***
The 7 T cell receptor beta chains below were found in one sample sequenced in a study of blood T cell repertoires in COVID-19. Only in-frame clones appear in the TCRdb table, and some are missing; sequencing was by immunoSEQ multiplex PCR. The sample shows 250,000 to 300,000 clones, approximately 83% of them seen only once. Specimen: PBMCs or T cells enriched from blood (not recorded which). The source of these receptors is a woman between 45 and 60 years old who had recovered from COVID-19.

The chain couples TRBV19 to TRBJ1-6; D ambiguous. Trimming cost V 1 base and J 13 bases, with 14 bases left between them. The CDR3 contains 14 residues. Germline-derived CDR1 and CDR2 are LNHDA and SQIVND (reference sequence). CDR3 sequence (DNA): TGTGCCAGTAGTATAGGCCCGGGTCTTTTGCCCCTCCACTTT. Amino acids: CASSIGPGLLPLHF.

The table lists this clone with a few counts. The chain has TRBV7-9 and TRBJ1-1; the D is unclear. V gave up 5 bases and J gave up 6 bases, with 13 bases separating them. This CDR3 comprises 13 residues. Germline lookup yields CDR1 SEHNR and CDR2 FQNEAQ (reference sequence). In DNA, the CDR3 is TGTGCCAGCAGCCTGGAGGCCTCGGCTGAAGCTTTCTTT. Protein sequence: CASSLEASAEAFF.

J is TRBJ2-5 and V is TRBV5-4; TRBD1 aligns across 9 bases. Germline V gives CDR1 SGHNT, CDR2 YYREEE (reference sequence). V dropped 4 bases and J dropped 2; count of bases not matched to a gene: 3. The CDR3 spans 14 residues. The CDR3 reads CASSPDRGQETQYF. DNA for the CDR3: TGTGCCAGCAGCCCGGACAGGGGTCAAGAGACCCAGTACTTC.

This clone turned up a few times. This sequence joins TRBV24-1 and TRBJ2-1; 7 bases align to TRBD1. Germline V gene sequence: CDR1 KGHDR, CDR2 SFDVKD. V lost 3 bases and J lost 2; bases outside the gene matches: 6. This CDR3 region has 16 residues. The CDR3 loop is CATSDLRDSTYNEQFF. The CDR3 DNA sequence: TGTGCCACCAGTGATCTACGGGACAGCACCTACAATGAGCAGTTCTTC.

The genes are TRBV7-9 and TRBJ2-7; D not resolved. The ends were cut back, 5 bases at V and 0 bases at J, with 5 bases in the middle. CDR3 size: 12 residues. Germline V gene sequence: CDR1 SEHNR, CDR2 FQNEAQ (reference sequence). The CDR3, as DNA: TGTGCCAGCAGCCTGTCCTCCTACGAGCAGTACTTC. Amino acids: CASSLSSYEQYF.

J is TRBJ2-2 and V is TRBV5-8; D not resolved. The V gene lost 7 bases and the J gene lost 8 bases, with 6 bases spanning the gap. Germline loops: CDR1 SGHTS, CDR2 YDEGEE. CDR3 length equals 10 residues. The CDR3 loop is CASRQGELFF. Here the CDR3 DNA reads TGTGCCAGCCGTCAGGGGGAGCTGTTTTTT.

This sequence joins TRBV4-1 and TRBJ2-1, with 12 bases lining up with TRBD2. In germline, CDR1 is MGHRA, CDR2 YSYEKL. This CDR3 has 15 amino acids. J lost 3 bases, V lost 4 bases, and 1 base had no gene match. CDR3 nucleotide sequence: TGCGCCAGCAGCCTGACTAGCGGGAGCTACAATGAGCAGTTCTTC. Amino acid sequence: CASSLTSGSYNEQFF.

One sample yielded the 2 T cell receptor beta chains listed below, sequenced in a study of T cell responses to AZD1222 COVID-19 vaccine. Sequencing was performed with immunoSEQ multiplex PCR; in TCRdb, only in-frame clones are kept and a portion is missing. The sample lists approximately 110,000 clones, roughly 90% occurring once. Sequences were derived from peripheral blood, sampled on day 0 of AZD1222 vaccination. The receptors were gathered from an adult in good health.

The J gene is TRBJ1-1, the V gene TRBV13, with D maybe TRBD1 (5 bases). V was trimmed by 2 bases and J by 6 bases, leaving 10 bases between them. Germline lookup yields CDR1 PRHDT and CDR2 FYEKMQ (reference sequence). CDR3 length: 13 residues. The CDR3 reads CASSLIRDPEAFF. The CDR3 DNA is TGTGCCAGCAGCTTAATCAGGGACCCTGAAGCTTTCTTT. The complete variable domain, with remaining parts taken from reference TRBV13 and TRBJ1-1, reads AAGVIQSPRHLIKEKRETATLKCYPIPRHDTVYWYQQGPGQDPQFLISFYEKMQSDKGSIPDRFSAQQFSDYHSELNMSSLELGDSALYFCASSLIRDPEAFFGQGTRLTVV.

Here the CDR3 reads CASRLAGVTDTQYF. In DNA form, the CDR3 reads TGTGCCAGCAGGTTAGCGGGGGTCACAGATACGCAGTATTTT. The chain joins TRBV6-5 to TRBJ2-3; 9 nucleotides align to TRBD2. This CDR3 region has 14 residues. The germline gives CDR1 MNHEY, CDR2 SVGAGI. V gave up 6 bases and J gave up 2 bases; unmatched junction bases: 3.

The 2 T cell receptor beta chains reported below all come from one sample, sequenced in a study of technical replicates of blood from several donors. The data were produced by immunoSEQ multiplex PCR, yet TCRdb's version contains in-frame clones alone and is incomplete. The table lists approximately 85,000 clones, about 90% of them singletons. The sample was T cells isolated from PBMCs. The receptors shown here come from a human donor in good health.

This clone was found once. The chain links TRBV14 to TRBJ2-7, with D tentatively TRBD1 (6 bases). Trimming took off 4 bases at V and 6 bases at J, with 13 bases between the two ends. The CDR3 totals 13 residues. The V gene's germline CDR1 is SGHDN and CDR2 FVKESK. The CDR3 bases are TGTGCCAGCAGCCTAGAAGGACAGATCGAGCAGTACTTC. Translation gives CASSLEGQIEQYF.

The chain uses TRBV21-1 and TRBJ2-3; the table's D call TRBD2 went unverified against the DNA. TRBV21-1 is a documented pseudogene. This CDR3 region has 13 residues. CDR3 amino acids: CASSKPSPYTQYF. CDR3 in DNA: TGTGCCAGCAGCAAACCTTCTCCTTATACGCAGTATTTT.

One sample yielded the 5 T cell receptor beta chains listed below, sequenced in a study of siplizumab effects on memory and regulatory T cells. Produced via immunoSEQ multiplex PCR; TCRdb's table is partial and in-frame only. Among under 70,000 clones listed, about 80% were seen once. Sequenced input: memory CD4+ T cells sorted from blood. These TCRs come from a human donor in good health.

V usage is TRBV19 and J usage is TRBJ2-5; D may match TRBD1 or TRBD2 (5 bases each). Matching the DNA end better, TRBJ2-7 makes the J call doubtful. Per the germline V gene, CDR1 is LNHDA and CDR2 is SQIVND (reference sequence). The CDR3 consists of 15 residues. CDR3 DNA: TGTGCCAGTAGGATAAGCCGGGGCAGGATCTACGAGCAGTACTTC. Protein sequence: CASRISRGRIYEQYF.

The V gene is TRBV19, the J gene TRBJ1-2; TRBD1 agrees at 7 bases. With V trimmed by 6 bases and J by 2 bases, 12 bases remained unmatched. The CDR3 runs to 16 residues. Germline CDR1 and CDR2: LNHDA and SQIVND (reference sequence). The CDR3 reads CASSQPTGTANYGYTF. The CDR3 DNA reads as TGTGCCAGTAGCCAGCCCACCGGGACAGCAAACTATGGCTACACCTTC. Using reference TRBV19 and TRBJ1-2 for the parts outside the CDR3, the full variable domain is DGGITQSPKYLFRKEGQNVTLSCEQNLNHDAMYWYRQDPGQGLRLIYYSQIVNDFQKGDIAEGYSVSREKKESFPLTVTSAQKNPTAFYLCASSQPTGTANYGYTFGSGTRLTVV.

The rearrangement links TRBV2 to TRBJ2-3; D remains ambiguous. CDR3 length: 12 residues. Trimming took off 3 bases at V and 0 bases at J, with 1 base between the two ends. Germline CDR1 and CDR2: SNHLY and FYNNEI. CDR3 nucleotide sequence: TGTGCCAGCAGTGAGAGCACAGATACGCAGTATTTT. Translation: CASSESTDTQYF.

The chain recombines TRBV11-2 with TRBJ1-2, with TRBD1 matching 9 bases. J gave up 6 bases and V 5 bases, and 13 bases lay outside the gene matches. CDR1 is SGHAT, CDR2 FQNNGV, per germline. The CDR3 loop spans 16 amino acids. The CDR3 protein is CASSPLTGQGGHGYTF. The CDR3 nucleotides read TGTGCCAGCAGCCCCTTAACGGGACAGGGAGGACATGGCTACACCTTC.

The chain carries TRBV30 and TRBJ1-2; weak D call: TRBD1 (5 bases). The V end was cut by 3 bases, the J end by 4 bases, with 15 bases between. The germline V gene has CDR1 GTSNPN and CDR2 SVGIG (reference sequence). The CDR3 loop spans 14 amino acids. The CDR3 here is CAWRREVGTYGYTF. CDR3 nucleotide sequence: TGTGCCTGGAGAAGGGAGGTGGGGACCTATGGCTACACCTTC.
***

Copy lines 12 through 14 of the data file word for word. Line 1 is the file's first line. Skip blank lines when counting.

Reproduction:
The 2 T cell receptor beta chains reported below all come from one sample, sequenced in a study of technical replicates of blood from several donors. The data were produced by immunoSEQ multiplex PCR, yet TCRdb's version contains in-frame clones alone and is incomplete. The table lists approximately 85,000 clones, about 90% of them singletons. The sample was T cells isolated from PBMCs. The receptors shown here come from a human donor in good health.

This clone was found once. The chain links TRBV14 to TRBJ2-7, with D tentatively TRBD1 (6 bases). Trimming took off 4 bases at V and 6 bases at J, with 13 bases between the two ends. The CDR3 totals 13 residues. The V gene's germline CDR1 is SGHDN and CDR2 FVKESK. The CDR3 bases are TGTGCCAGCAGCCTAGAAGGACAGATCGAGCAGTACTTC. Translation gives CASSLEGQIEQYF.

The chain uses TRBV21-1 and TRBJ2-3; the table's D call TRBD2 went unverified against the DNA. TRBV21-1 is a documented pseudogene. This CDR3 region has 13 residues. CDR3 amino acids: CASSKPSPYTQYF. CDR3 in DNA: TGTGCCAGCAGCAAACCTTCTCCTTATACGCAGTATTTT.